This timepiece is a solid tool watch. The case is robust with a fine brushed finish. The lugs are fairly short but thick, with a lug-to-lug size of approximately 47mm. They are also drilled for quick band changes, of which I have taken advantage. The watch sits well on my 7¾-inch wrist. The contoured crown guards protect a large, well-knurled crown with no branding. It appears easy to manipulate while wearing gloves or diving gear. The screw-down action is smooth and shows little possibility of being cross-threaded by my ungraceful digits.

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The flat sapphire crystal is slightly raised above the bezel. The unidirectional bezel is very legible and has a silky action, but the detents are positive, and it does not easily rotate when accidentally bumped. The bezel itself composes nearly half of the thickness of the watch. It looks like a large gear or sprocket; once again, easy to rotate with gloves or diving gear. Under the crystal is a deep chapter ring that is polished and reflects the indices slightly, which makes the dial appear larger. This effect is quite evident in the dark when the H3 tritium tubes are glowing.


Aside from the red “300m\1000ft” water resistance rating, the flat black dial has sharp, clean white markings that make the watch quite legible and easy to read in any situation. Two items on the dial that fit into the “cool” factor are the “H3” branding for the tritium tubes and the radiation warning symbol. It’s also nice that the information etched on the case back lets you know that it only contains 26 millicuries of radiation. The date is at the 4:40 position and is black on white. Normally, I prefer the date background to match the dial color, but on this watch the white background allows for easy locating and reading.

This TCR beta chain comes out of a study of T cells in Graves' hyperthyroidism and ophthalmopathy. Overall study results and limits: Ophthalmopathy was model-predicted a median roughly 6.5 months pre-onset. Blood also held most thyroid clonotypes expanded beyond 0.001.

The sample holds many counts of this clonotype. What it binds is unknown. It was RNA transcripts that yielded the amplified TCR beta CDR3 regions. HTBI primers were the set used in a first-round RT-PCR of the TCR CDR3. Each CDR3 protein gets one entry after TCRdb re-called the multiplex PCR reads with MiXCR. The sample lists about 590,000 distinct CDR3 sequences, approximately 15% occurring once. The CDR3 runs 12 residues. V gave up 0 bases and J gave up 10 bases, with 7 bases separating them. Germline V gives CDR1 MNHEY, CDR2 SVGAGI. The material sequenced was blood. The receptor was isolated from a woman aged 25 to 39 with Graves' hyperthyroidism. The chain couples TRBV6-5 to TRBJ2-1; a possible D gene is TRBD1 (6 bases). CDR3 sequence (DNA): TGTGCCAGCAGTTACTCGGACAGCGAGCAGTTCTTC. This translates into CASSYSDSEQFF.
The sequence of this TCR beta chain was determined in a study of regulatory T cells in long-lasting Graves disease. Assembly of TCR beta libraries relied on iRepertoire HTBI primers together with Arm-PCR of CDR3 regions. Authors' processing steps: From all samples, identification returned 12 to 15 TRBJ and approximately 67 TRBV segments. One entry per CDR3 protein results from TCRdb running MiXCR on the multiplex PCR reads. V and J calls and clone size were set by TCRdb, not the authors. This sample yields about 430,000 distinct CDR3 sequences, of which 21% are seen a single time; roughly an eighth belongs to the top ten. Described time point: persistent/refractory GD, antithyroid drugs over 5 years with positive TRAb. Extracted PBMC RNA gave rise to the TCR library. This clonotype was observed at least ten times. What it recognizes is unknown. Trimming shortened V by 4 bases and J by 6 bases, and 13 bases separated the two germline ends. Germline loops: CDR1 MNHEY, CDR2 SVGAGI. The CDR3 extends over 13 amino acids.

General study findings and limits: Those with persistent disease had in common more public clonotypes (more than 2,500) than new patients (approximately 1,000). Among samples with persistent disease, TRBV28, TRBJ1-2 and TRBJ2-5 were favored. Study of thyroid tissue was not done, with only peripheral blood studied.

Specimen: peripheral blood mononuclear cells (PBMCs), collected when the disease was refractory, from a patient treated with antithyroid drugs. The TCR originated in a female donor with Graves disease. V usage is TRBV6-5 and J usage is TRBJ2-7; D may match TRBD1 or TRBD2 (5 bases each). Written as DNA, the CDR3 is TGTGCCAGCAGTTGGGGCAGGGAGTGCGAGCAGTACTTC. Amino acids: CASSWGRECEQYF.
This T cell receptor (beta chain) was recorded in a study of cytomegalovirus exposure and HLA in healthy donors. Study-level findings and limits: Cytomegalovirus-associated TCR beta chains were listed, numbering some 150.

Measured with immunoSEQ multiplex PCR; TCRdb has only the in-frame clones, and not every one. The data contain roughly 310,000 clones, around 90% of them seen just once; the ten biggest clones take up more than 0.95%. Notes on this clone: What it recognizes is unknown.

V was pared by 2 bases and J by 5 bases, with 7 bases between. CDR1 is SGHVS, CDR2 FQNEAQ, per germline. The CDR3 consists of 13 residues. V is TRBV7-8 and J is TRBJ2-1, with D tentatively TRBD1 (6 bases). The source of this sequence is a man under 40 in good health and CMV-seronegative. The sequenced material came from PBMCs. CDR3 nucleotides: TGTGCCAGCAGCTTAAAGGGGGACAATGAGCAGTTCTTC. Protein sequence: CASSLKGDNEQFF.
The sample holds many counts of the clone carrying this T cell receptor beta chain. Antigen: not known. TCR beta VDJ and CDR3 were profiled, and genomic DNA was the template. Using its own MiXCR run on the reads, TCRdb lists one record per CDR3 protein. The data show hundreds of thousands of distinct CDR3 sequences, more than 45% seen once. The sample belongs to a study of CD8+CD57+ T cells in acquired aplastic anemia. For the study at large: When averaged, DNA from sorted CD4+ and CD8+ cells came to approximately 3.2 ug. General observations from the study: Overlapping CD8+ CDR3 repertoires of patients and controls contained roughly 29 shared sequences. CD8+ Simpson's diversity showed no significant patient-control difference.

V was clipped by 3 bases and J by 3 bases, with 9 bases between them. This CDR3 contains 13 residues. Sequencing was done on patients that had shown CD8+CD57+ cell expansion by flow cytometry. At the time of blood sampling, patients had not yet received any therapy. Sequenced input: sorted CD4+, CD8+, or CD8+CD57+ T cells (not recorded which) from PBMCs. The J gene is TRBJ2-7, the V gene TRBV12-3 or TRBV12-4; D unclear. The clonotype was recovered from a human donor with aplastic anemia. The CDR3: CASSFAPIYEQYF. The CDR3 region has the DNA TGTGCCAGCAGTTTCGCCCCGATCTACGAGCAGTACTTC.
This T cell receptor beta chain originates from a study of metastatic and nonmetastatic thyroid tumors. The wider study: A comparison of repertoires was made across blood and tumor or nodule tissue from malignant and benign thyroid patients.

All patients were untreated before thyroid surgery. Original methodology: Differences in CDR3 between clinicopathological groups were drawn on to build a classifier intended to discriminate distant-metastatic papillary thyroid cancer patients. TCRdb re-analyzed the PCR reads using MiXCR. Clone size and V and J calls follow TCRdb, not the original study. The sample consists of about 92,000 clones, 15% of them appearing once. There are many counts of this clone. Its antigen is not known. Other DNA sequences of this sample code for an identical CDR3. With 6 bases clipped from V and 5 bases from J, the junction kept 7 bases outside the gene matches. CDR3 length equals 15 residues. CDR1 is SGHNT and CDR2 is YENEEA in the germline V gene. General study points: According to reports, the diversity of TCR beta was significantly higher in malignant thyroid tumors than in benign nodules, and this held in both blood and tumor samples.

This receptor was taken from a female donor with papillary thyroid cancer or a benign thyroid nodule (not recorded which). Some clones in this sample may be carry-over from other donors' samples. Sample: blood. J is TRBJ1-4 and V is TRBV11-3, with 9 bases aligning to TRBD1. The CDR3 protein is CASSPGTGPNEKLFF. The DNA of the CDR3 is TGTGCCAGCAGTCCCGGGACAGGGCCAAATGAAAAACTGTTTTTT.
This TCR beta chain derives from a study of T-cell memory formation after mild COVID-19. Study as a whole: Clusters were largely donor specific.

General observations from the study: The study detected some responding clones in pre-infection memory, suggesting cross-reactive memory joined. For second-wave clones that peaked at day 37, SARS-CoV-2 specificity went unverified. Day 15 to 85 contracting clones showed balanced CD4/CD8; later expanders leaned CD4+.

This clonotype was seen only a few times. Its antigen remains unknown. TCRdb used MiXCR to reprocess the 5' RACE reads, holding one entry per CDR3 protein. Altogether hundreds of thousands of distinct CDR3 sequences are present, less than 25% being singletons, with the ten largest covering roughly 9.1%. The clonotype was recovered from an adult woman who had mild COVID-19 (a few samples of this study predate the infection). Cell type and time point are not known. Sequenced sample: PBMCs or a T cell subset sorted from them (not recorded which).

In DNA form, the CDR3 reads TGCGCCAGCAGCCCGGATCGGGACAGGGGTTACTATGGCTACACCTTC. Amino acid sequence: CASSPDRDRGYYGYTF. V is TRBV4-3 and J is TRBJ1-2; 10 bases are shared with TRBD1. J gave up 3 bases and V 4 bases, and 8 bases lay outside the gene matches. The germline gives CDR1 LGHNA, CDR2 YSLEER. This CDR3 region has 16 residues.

Earlier, I mentioned that this watch had features that I wanted in my collection. The H3 tritium tubes are one such item. When the lights go out, this watch lights up! I had to go back and re-read the aBlogtoWatch article about the H3 Tritium Systems Manufacture. Here in the Seattle area, we have long nights in the winter. The luminescent paint on many of my watches won’t hold a charge from sunset at 4:00pm till sunrise at 10:00am. My wife has one of those clocks that projects the time on the ceiling for easy timekeeping at night. Regardless, I still look at this watch just to see it glow! The 12 index has an orange tube to ensure that the watch is properly oriented when reading the time. The hour, minute, and second hands have tritium tubes that fit the hands. The hands are long enough to reach their respective markings on the dial. There are also 24-hour markings for the military customers.

Another feature that I was excited about was the ETA 2824-A2 automatic movement. As I mentioned, my collection is not made of high-price items. This is my first ETA movement watch. Not a big deal for many collectors, but a big milestone for me.


It was delivered with the stock Marathon rubber strap. I’m not a big fan of rubber or silicone bands, but this one is pliable, fit well, and the vanilla scent sealed the deal! The Crown & Buckle #timeforacure team NATO straps showed up a week after the watch arrived, and I have been wearing this strap since. It is bold and well-made.

Big thanks to aBlogtoWatch, Matt and his cycling team, Marathon Watch, and Crown & Buckle for their support.